In a welcome break with the previous briskly sessions, Dr Omosa intoned politely and firmly, “Why do we fight during elections? We don’t trust each other, what should we do so that life goes on? What must happen so that we don’t have so many baby Pendos? Give me specific recommendations.”
Their idea of “participation” was to have a member from each category speak about their issues, as if the problem facing them was defined purely by their gender, age, geographical location, or level of social exclusion.
Not satisfied with the quick, not-well-thought-out responses, Dr Omosa observed, “I know, it’s not meant to be a dialogue, but I must ask you, how can the elders be the solution [to divisive elections], yet they champion exclusive ethnic leadership?” She was responding to a participant’s suggestion that a greater role for community elders in the management of elections is the solution to the tensions Kenyans experience in general elections. “Disband the IEBC [Independent Electoral and Boundaries Commission],” opined another participant.
Instead of a facilitating dialogue and debate, the meeting became a forum for contentious hard line views: “Kenya should go for a parliamentary system of government,” said one participant. “The constitution of Kenya has turned Kenya into a killing field,” asserted another. “Bring back the death sentence; let the murderers be locked without bail.” “Arrest and lock up the corrupt without bail,” Prof. Ayiecho Olweny, a former Member of Parliament, pleaded passionately. “We want “Luo kit gi Timbegi” brought back to in our curriculum,” said one participant. “Send the children back home to learn Dholuo,” said another. Ms Grace Jowi Jobita from Muhoroni, paraphrasing the Bible, stated, “If it is your eye that’s causing you a problem, my first recommendation is, let them be castrated, second, let them be castrated, and third, let them be castrated.”
There was also a call to “review the social ethics and education curriculum” in order to address the dearth of ethics among Kenyan youth and the rising cases of violence against women, including rampant cases of rape and defilement. “Amend the Chief’s Act. Our society is yearning for the past order, and is uncomfortable with the recent changes,” said retired Paramount Chief Paul Odero.
Mr Mathews Owili, the Kisumu County’s deputy governor, concurred with Prof Anyang’ Nyong’o that Kenya needs a parliamentary system of government, but also asked, “If the Prime Minister can be compelled by law to form a government that reflects the face of Kenya, can the Prime Minister be compelled to treat all Kenyans as equals?”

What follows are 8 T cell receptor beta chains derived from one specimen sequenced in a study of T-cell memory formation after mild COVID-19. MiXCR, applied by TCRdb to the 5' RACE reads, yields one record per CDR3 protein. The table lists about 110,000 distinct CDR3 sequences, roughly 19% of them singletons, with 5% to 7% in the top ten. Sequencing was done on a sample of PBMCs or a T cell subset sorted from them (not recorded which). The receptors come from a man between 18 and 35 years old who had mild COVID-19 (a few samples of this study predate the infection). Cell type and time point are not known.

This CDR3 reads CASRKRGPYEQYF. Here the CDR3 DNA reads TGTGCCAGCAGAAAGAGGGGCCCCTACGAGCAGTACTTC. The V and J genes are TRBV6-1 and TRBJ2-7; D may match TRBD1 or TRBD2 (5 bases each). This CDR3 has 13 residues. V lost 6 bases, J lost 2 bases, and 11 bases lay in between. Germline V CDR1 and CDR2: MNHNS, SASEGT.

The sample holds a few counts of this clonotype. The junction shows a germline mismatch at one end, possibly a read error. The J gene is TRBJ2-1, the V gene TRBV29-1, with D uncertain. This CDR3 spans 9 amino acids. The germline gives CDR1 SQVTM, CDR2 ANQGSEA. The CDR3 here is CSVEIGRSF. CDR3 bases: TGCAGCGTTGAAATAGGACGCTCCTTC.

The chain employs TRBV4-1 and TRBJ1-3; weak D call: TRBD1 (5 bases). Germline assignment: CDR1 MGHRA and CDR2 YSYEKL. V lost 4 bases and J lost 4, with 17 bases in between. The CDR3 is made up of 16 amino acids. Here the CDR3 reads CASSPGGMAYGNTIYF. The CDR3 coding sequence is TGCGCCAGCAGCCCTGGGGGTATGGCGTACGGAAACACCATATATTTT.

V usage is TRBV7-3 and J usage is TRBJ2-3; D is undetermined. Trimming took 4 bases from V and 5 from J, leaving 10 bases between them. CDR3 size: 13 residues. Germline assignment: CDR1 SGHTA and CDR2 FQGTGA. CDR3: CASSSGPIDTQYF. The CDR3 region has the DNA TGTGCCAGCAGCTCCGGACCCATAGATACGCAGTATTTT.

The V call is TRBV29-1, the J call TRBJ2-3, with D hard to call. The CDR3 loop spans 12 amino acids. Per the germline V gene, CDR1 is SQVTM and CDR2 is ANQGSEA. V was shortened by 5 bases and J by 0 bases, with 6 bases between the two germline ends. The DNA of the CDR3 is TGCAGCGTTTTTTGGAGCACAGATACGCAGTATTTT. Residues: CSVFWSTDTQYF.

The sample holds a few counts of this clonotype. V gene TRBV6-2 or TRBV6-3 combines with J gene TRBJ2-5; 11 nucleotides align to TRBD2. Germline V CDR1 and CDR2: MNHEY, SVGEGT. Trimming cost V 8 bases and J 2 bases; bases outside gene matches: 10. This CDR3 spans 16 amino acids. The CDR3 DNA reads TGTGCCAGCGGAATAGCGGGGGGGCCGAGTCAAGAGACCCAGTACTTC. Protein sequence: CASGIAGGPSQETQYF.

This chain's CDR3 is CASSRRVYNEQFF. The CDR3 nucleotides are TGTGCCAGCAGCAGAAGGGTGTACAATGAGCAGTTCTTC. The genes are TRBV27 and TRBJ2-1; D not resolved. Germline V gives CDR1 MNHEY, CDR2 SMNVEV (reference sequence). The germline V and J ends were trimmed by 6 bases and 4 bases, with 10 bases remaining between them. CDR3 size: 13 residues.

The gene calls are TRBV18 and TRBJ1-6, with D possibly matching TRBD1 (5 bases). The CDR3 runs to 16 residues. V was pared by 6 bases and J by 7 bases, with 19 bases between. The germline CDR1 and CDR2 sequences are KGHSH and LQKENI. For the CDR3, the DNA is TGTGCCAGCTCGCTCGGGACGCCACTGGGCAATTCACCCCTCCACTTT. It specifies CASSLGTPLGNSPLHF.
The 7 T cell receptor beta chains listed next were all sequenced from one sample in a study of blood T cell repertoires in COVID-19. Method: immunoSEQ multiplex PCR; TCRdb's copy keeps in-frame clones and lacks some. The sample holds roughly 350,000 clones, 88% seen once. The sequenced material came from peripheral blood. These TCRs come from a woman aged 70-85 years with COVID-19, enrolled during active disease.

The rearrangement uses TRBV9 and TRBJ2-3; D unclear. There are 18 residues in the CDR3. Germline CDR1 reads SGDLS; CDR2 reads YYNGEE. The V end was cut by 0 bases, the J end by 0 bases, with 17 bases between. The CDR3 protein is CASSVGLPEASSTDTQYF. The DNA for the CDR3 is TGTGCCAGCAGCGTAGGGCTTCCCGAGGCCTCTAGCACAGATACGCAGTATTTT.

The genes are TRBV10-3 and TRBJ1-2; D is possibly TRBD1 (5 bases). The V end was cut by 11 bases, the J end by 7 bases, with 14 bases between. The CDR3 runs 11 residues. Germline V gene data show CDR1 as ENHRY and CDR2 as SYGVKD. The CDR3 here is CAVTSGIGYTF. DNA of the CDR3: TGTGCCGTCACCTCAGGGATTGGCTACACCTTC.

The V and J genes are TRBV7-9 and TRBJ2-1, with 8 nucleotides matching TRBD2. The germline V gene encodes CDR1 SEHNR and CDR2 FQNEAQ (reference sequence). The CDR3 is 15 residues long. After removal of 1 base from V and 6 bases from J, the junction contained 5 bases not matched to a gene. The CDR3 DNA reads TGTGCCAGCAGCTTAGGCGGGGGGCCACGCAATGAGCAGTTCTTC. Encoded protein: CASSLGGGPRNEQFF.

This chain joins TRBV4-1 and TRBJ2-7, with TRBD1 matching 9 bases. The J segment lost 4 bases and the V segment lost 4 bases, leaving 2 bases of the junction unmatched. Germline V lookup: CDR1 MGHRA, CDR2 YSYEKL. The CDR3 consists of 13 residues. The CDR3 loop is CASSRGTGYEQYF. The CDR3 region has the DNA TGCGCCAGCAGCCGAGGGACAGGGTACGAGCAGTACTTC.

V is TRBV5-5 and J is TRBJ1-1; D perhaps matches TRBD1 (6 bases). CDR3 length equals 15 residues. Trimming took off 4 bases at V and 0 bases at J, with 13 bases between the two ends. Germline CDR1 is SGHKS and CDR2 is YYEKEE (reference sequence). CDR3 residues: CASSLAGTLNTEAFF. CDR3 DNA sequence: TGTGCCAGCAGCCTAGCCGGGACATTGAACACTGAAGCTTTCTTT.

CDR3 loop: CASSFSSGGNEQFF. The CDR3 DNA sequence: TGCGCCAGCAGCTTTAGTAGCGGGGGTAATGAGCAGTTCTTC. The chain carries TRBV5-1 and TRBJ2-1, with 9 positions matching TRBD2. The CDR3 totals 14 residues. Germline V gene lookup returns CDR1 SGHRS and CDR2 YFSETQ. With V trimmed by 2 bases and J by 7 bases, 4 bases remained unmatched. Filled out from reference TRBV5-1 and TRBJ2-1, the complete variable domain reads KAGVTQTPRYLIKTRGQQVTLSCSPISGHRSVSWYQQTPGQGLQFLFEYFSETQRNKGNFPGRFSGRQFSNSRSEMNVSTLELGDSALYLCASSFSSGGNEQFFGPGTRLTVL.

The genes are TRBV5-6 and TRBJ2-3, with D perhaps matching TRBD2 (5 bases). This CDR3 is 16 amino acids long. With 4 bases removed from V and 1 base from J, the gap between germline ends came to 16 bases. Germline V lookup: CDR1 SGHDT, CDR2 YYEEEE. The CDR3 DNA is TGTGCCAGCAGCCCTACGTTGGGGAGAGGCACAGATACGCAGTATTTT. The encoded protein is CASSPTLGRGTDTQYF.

Struck by the repeated demands for more laws that would ensure diversity in public appointments, especially at the top levels of Kenya’s state power, Senator Amos Wako, the former long-serving Attorney General, pointed out, “The law already provides for that…the constitution makes reference to the face of Kenya in more than 22 Articles. What I want is, how can we ensure that the law, the constitution is respected by whomever?”
“The problem may not be Chapter Six [on leadership and integrity], but the law to enable, enforce the chapter. Perhaps the law enacted to enable this chapter does not reflect the letter and the spirit of the constitution of Kenya, 2010,” added Senator Wako.
However, BBI commissioners stuck to their nine-point agenda, briskly running through each item on their tick-off list, even when the more discerning participants, such as Senator Amos Wako, sensed that the problem might not be more laws, as some were suggesting, but a more complicated political process i.e. the lack of good laws and constitutionalism.
Anxious that this meeting might not yield much, Sheikh Masoud pointed out that “Kikao bila matunda ni ufisadi,” cautioning both the commissioners and the participants at the meeting that if the BBI initiative, like past initiatives such as the Truth Justice and Reconciliation Commission (TJRC), yields nothing, then the participants at BBI public consultation meetings would be complicit in yet another act of corruption.
The TJRC report is silent on or whitewashes some critical aspects of Kenya’s evil past. For example, Volume 11 of the TJRC report airbrushes the 1969 Kisumu massacre out of Kenya’s register of post-independence political massacres. The BBI too looks like yet another lost opportunity to revisit Kenya’s evil past and exorcise the ghosts that haunt Kenya’s post-independence politics.
Sheikh Masoud pointed out that “Kikao bila matunda ni ufisadi,” cautioning both the commissioners and the participants at the meeting that if the BBI initiative…yields nothing, then the participants at BBI public consultation meetings would be complicit in yet another act of corruption.